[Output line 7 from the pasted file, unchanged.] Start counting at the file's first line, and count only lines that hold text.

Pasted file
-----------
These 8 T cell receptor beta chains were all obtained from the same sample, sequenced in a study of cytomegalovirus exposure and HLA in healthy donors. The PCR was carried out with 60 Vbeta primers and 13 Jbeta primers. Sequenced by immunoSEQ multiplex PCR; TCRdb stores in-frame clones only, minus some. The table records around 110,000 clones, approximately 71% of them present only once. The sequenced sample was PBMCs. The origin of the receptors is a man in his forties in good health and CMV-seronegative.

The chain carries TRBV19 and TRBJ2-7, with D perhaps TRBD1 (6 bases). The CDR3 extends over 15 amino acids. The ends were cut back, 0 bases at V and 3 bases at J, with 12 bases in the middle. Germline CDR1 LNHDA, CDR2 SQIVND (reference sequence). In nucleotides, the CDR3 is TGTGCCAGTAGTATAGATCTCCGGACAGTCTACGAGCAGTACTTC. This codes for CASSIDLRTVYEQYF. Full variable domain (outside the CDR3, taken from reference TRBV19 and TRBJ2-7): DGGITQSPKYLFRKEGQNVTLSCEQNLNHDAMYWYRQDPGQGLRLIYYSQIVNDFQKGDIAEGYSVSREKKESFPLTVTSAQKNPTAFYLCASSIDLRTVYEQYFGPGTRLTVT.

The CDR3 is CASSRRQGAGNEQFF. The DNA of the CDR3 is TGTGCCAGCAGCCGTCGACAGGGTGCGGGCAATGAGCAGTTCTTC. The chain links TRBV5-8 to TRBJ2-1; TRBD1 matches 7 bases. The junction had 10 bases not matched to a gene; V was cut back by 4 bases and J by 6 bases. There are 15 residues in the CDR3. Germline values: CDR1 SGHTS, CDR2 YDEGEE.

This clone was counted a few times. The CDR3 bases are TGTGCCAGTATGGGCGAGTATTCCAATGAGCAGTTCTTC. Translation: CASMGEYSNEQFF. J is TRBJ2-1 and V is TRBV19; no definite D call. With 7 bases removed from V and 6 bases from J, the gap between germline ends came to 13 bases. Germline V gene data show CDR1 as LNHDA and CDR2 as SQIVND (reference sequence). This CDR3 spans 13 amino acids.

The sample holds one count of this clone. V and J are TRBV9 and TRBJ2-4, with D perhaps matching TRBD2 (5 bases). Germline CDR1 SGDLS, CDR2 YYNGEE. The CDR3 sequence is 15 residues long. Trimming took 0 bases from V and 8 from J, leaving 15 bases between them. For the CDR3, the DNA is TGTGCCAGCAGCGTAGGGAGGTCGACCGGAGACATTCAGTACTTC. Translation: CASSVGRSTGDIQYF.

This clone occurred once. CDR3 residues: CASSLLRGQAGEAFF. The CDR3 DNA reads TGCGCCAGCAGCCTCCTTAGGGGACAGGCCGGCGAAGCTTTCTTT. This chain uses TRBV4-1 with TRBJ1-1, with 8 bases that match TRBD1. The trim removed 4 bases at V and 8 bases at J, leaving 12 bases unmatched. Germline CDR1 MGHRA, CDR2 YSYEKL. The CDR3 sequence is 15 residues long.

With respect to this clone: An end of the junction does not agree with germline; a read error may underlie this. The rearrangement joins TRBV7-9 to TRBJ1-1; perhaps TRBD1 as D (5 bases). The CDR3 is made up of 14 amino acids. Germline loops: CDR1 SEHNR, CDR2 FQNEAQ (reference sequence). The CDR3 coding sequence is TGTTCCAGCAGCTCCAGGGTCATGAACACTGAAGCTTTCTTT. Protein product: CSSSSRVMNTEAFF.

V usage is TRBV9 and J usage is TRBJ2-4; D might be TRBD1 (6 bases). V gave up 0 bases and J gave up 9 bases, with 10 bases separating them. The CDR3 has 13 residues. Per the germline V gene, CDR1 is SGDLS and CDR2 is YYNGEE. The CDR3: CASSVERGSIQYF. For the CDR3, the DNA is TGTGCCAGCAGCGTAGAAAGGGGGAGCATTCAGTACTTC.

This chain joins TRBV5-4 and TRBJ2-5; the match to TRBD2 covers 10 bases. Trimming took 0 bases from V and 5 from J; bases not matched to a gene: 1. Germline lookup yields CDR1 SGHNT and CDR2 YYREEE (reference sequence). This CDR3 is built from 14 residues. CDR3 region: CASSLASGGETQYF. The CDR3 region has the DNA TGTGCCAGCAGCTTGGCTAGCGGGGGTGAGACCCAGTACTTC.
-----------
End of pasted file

With respect to this clone: An end of the junction does not agree with germline; a read error may underlie this. The rearrangement joins TRBV7-9 to TRBJ1-1; perhaps TRBD1 as D (5 bases). The CDR3 is made up of 14 amino acids. Germline loops: CDR1 SEHNR, CDR2 FQNEAQ (reference sequence). The CDR3 coding sequence is TGTTCCAGCAGCTCCAGGGTCATGAACACTGAAGCTTTCTTT. Protein product: CSSSSRVMNTEAFF.